The Telugu World column# 04
Avadhanam: For The West, A Miracle
A person performing Avadhanam, a literary feat in Telugu, faces 8 (in Ashtavadhanam), 100 (in Shatavadhanam) or 1000 (in Sahasravadhanam) questioners and what follows has to be seen to be believed. In the West, it would be considered a miracle.
The people around him/her ask questions and some do things like one throwing pebbles at him or clapping repeatedly. Then the performer answers the questions or recalls the acts (like how many pebbles hit him/her) in the order in which they take place.
One person may recite, by extempore composition, three lines of a verse and ask the performer to complete it (Samasyapoornam), another may ask him/her to recite a particular classical poem (say: the 56th verse of Valmiki Ramayana) the third may ask for the meaning of a sloka (classic verse) in Sanskrit or of a rare word and so on and on…..
And the performer does all these in that order. My father saw Ashtavadhanam (answering eight persons) and had heard or read about Shatavadhanam and Sahasravadhanam by Telugu scholars. Avadhanam is a feat unique to Telugu. It was once so common that Avadhani (one who does avadhanam) is both a surname and given name in Brahmins in the Telugu states today.
There was also a technique of developing photographic memory. I was told of a Telugu poet of Srikakulam district of Andhra going to neighbouring Odisha to see the famous Jagannadh temple (the English word juggernaut comes from the huge chariot of Jagannath). On the way he sees two persons quarreling. He does not know Odiya language. After some time one of the two stabs and kills the other. The man was caught and taken to the court. All who witnessed the incident deny any knowledge (as done even today), but the Telugu poet tells the court that he does not know the language but could repeat the whole conversation between them so the judge could decide what actually happened.
He could do so because he had a photographic memory like the bank cashier in Arthur Hailey’s ‘The Money Changers’ who could remember the numbers of all the currency notes she handled. All of Indian – and Telugu – classics as well as cultural practices depended on the oral tradition – passed on from one generation to the next by word of mouth. Vedas and other Hindu sacred texts were kept alive for thousands of years by memory as there was no printing,
Avadhanam (the process) and Avadhani (the performer) are even today Brahmin surnames in Andhra, but very few perform these literary miracles now. An Avadhanam can be believed only by those who witnessed it. No one abroad would even believe it.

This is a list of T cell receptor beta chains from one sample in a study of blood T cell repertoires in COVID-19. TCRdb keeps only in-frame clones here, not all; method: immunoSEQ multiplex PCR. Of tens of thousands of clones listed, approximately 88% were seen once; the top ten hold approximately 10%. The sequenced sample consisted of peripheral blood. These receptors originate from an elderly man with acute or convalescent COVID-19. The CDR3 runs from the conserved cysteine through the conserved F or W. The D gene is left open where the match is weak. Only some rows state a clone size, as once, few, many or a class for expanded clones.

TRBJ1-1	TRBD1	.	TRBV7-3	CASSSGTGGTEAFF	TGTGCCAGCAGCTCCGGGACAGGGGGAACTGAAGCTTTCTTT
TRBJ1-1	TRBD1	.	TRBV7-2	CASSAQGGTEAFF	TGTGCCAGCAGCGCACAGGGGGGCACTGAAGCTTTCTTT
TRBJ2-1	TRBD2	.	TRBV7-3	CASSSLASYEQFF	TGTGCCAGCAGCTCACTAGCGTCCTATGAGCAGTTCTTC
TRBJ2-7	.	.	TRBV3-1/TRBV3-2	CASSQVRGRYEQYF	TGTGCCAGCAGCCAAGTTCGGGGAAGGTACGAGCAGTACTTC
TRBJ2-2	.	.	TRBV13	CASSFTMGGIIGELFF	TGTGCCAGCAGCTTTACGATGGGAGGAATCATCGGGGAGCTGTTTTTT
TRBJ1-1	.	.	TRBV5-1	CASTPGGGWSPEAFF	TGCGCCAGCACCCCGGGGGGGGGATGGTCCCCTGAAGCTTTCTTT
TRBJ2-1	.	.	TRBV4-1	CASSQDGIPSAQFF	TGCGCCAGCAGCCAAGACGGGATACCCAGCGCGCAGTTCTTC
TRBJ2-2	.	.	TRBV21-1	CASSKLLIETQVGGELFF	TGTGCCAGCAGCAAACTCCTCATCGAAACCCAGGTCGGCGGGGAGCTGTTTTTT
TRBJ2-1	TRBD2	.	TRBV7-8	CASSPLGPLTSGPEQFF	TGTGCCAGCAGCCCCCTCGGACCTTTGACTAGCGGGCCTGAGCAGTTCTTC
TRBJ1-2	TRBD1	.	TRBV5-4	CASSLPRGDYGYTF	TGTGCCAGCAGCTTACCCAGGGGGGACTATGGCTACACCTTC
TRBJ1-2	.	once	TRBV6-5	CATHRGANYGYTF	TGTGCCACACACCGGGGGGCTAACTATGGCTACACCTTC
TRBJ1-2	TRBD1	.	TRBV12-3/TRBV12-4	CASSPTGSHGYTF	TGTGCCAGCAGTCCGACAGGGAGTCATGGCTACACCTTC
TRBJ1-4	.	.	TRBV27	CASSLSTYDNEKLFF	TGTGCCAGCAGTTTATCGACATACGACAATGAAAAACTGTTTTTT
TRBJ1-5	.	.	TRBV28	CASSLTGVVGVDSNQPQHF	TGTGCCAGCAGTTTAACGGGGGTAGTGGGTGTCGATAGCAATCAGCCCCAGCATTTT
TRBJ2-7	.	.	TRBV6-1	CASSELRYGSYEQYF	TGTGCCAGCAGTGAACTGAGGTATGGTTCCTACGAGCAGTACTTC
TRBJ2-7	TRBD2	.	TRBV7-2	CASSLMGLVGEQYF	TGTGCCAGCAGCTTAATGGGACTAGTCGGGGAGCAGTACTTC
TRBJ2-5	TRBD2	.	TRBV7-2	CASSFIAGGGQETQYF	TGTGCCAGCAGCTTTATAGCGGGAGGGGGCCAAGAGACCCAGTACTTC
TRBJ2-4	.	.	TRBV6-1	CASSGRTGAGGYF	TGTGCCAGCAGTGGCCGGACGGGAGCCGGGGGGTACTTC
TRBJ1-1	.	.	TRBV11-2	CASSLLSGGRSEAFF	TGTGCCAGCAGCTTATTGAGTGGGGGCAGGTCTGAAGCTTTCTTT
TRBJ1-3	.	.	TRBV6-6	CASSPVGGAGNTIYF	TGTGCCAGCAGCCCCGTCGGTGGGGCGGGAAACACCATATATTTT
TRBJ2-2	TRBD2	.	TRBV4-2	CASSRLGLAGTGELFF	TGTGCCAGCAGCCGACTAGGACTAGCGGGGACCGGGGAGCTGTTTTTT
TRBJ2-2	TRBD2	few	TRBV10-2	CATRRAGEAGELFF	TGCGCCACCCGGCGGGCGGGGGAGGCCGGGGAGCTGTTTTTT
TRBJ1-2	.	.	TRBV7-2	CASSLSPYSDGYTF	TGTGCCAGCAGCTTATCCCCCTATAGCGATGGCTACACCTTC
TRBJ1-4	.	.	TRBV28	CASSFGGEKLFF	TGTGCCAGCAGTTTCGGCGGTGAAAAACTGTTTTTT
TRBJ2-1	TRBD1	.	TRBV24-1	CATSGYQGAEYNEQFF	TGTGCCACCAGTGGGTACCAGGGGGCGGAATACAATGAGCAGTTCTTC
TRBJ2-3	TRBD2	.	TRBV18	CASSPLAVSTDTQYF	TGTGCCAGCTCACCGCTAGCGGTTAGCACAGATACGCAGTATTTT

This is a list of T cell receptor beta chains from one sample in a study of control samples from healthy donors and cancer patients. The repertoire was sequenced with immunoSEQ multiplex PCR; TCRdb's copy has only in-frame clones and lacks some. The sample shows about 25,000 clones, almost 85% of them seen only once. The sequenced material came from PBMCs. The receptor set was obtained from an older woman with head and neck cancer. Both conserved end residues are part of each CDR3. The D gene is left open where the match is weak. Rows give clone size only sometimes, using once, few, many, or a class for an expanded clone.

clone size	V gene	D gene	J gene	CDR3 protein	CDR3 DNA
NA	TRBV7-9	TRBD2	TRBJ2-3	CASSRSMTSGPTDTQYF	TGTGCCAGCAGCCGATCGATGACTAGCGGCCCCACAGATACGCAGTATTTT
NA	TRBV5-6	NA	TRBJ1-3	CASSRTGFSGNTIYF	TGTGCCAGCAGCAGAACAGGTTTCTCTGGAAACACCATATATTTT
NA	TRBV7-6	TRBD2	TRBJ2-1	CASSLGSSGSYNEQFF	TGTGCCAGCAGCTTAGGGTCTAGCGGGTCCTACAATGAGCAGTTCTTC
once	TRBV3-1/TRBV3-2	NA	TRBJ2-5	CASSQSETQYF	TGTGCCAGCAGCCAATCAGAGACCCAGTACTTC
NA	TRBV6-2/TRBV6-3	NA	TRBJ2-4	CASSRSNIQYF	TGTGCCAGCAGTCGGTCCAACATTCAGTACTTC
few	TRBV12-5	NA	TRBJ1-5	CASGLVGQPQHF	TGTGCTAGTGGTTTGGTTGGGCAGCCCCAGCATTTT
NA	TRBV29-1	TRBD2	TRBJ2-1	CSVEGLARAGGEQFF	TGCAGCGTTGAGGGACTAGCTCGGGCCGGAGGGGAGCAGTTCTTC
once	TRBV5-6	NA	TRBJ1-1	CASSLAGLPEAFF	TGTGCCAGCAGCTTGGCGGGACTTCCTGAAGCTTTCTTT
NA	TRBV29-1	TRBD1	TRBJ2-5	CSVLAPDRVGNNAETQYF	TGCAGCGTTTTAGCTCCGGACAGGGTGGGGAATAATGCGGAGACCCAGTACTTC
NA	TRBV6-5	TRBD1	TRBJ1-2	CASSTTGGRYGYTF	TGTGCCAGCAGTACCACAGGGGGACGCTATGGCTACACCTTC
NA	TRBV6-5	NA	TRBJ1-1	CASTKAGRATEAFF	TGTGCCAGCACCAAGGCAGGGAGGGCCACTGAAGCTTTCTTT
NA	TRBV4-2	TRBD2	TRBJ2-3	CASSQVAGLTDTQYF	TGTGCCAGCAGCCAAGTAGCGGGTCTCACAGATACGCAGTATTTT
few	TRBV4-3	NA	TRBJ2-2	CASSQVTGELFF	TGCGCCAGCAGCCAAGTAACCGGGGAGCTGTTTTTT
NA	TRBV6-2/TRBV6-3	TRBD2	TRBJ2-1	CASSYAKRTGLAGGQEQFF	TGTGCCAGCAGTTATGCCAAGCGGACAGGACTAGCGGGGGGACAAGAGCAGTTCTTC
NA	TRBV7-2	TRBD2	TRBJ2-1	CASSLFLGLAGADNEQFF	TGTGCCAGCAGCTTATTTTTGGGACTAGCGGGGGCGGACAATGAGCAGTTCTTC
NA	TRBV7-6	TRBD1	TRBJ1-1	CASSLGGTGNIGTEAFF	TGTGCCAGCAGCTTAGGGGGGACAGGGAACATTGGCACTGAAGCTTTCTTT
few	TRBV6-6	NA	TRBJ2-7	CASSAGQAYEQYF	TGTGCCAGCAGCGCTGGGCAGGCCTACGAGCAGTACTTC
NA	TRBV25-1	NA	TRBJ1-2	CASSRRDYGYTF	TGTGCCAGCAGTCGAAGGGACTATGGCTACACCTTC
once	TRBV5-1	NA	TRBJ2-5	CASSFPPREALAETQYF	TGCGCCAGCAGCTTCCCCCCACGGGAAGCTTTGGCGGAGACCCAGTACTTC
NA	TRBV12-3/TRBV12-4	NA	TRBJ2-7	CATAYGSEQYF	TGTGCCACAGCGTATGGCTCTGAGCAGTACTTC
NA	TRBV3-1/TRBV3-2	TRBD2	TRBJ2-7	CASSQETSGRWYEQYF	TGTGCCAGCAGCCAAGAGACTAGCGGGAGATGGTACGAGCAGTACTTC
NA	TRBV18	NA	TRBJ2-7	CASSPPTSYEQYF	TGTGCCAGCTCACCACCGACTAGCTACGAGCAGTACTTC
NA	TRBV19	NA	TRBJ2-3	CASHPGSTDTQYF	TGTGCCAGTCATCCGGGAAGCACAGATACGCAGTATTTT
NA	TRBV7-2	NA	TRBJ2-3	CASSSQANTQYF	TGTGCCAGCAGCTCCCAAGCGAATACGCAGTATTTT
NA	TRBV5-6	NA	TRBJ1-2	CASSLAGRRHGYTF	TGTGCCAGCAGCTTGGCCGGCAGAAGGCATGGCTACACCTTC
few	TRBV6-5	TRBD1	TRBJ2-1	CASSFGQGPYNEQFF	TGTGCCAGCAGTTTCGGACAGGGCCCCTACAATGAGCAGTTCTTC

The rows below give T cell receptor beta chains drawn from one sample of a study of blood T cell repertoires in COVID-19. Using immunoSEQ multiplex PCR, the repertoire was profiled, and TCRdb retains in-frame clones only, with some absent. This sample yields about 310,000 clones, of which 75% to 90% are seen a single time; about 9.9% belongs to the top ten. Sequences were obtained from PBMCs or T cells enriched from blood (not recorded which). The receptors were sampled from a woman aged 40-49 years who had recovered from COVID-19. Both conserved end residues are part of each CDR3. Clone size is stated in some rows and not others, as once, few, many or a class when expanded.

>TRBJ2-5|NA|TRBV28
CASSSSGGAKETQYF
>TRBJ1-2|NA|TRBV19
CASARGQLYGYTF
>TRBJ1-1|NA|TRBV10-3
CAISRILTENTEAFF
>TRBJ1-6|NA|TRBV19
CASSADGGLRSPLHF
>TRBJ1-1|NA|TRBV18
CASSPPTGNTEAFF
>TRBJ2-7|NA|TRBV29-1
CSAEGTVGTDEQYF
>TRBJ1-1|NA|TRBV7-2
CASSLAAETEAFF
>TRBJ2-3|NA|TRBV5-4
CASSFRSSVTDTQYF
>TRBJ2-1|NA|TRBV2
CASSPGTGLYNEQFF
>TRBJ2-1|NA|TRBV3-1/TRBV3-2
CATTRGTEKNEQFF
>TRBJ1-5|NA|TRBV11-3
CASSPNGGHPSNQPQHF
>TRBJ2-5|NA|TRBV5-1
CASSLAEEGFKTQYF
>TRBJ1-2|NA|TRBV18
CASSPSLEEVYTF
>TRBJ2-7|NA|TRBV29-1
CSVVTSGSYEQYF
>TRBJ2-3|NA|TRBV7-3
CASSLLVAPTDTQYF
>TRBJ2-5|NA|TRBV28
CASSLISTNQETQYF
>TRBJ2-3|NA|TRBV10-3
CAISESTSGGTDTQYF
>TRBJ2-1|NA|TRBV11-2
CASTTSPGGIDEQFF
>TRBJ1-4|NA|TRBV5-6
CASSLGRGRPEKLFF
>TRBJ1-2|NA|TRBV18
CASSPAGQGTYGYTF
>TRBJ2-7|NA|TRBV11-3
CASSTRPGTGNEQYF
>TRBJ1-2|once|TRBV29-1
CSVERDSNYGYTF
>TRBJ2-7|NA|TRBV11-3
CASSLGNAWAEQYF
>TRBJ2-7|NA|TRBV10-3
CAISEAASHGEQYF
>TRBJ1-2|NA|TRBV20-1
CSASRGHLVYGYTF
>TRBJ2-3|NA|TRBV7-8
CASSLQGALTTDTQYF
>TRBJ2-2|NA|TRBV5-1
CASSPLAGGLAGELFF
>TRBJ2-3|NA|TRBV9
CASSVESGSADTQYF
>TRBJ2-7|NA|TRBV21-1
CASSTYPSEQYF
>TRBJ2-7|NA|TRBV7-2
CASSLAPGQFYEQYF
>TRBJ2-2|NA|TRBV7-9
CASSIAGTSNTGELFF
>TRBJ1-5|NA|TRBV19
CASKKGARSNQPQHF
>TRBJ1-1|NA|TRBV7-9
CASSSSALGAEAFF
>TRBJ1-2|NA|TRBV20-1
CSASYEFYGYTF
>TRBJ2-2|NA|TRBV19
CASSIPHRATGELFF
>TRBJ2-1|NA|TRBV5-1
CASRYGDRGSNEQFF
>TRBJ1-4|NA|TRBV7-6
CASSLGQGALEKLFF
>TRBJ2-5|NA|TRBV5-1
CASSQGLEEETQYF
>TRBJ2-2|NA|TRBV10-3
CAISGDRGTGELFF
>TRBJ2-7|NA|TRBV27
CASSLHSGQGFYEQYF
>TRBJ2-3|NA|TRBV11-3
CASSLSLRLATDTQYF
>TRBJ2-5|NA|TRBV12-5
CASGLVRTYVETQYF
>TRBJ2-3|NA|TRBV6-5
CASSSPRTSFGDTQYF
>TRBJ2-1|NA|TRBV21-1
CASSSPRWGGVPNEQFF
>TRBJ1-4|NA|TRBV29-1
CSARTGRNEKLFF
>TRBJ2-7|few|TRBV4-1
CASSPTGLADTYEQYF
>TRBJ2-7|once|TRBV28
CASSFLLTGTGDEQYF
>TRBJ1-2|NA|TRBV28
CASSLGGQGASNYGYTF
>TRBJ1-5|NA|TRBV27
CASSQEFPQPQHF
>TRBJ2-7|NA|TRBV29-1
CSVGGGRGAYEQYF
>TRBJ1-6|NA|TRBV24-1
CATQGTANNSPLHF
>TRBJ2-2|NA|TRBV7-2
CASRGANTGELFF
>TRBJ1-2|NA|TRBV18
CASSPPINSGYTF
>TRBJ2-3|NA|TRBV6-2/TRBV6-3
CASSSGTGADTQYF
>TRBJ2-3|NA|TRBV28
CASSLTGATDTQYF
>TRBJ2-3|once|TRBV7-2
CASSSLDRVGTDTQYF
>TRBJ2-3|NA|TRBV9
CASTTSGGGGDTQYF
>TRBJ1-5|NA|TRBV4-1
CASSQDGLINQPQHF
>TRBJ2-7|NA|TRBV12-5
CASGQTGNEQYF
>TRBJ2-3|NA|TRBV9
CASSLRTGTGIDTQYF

Prof. Murali Ahobila Vajjula whose article I quoted before, however, says Avadhanam is still performed today by Telugu scholars and wants it revived internationally. “Avadhanam on stage is a unique scholastic feat performed by Telugu scholars. These literary. scholastic feats are referred to as Ashtaavadhanam, Sataavadhanam, Sahasraavadhanam or Dwisahasraavadhanam, etc., based on the number of scholar-experts (ranging from 8, 100, 1000 and 2000, respectively) who question the scholar on the stage. These demonstrations prove the scholastic versatility, memory power, and presence of mind of the Avadhani,” he says.
Prof. Murali says the Avadhani has to prove his scholarship by reciting readily from memory poetry from classical texts as demanded by the questioners and compose extempore metered poetry on a given topic on the spot. He has to prove his scholarship in unrelated fields as well, like proficiency in Sanskrit, grammar, logic, etc., to the satisfaction of the judges.
“An Avadhani excels as a human computer with an enormous database in its memory, capable of instantaneous data retrieval and data manipulation, tested through multiple questions in different fields simultaneously. His answers should satisfy the questioner as well as the impartial judges on the stage. More importantly, at the end the Avadhani has to recite all the questions as well as his answers one after the other (in the same order) from memory.
“A number of Telugu scholars perform such unique intellectual acrobatics even today. This is a proud heritage of the Telugu and Telugu alone among the living world languages. All Telugu people of the world should be proud of it. NRIs need to initiate scientific studies to examine how this unique intellectual prowess was developed in Telugu. Once classical Telugu scholars equally proficient in Sanskrit, could performed in it. NRIs should bring this to the attention of the world community and the international audience, Prof. Murali says.
To accomplish this, he wants NRIs from Telugu states to patronize and popularize the Avadhana Prakriya (feat), support and encourage Telugu and Sanskrit Avadhanis to add English to their literary repertoire and also train young Avadhanis in the field. This will enable the Western scholars not knowing Telugu to participate in the Avadhanams and recognize the greatness of this literary heritage. An Avadhanam at a UN literary and cultural session within the next 10 years should be planned, so that UN recognizes Telugu as a unique language of human heritage that needs to be encouraged, preserved, and protected for posterity.
Indians value only recognition abroad.